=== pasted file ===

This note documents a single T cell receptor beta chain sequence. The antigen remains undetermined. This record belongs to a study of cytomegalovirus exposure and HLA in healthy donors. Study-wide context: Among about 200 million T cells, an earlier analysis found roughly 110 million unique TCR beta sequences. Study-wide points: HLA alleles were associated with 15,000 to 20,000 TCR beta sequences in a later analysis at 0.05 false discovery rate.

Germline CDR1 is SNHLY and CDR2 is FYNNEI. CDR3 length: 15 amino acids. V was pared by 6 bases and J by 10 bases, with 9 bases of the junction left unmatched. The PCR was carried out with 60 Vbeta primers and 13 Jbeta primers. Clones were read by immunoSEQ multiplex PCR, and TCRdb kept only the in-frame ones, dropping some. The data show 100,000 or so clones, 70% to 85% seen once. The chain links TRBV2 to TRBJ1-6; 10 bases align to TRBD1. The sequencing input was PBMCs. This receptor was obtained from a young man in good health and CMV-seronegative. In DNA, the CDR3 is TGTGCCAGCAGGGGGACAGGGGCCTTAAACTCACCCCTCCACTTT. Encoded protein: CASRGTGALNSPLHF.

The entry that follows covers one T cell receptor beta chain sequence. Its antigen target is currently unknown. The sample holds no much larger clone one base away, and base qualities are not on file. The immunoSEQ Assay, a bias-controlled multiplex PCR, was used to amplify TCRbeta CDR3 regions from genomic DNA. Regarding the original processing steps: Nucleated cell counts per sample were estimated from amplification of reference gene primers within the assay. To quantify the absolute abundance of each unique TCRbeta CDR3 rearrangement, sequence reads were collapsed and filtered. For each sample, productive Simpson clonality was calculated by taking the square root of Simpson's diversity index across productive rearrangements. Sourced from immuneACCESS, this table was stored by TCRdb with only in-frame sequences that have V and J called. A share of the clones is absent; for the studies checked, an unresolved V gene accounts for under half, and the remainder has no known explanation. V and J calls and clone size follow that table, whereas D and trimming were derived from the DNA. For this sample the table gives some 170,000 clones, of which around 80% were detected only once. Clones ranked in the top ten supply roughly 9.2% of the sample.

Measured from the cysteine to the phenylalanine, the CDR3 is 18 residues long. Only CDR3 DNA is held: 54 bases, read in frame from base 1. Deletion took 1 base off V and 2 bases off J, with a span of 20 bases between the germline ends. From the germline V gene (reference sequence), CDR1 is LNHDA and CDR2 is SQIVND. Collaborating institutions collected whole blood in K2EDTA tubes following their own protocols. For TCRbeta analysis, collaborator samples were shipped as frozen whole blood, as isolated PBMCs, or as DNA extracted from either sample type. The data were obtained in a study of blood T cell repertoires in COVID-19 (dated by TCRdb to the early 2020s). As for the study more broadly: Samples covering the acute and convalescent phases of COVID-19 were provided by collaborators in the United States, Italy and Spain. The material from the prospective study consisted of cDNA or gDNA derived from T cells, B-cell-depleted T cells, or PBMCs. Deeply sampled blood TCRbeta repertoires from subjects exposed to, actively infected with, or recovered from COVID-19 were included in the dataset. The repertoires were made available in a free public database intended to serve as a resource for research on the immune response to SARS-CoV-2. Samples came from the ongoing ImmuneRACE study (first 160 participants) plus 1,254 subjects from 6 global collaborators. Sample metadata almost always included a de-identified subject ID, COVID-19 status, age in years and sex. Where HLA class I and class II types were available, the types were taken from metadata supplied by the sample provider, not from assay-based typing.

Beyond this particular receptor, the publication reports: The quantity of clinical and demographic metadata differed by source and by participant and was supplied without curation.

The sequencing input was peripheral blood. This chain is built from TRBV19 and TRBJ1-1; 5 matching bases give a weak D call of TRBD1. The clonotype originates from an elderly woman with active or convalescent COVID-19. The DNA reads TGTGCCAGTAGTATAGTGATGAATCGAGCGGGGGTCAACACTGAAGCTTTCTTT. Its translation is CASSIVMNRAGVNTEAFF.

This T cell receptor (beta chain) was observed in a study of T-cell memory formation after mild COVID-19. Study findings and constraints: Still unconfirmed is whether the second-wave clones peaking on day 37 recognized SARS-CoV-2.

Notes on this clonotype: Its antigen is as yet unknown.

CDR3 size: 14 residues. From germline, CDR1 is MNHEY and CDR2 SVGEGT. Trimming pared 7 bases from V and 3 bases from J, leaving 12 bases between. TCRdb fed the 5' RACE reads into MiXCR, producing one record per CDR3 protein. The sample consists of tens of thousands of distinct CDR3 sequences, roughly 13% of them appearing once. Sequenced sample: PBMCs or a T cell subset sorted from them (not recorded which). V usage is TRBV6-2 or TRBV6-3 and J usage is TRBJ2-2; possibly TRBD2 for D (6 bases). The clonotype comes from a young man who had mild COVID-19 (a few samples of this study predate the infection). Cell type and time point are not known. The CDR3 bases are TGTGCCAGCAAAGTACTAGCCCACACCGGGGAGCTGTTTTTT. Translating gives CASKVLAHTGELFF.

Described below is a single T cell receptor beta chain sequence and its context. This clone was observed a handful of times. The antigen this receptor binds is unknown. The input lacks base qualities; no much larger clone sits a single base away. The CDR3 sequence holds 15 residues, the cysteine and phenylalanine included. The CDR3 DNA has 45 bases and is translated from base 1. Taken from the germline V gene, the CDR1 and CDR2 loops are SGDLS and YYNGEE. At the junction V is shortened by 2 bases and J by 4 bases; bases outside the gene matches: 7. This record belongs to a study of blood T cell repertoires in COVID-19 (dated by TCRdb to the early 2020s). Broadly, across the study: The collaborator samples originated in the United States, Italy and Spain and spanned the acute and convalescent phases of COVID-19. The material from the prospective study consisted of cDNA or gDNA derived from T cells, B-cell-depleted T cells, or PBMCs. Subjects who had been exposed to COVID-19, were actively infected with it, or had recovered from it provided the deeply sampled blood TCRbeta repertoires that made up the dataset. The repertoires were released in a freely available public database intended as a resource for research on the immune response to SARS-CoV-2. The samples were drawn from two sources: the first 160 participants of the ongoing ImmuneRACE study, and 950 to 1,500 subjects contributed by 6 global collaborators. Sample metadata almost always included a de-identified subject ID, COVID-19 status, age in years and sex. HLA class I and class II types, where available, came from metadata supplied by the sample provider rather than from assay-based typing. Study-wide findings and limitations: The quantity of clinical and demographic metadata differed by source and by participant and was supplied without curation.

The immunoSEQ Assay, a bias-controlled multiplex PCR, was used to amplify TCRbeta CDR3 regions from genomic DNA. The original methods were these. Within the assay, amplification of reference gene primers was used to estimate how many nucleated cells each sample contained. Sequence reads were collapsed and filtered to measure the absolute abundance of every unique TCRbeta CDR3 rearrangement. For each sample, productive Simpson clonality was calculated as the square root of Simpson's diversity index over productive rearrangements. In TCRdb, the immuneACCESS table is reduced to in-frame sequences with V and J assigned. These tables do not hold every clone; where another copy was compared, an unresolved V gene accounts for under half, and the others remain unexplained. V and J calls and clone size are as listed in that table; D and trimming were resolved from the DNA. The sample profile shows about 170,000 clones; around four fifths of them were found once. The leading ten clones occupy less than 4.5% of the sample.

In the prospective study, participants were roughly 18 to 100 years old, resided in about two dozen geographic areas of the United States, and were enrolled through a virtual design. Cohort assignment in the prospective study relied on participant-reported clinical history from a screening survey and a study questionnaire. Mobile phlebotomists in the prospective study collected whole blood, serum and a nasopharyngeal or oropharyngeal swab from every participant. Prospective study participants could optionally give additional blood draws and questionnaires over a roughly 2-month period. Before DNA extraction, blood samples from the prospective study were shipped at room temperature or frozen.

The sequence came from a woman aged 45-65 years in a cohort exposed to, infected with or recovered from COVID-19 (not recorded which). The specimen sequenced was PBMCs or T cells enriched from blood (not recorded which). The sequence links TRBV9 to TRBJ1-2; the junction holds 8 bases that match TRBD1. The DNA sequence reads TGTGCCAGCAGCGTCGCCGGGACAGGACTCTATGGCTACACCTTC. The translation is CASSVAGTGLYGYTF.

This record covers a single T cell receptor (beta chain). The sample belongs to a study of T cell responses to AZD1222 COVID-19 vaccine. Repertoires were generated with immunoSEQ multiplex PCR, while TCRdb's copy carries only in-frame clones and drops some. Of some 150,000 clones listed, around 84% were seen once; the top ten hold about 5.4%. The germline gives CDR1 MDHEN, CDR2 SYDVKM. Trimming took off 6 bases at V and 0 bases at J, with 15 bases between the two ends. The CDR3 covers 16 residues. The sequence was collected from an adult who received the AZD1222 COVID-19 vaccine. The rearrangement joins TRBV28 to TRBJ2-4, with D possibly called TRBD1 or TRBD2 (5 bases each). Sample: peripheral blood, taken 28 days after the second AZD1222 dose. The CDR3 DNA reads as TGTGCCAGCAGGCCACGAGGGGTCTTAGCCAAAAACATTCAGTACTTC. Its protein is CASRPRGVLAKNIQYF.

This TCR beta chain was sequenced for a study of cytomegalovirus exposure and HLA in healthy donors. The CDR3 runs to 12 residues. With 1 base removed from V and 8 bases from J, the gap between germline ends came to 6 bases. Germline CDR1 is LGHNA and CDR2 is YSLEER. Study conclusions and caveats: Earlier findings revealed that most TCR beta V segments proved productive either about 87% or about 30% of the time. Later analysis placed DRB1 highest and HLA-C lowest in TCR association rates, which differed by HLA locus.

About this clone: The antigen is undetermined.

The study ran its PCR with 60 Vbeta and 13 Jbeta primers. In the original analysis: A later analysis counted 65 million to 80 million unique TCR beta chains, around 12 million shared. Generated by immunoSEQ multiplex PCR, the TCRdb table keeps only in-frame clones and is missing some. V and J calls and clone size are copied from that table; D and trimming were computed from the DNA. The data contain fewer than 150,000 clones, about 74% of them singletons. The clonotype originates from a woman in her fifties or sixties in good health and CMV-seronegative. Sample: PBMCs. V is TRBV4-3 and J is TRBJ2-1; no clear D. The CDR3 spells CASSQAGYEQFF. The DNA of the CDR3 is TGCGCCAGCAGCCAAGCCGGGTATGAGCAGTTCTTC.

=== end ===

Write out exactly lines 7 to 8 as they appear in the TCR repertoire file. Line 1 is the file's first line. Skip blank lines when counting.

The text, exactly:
This T cell receptor (beta chain) was observed in a study of T-cell memory formation after mild COVID-19. Study findings and constraints: Still unconfirmed is whether the second-wave clones peaking on day 37 recognized SARS-CoV-2.

Notes on this clonotype: Its antigen is as yet unknown.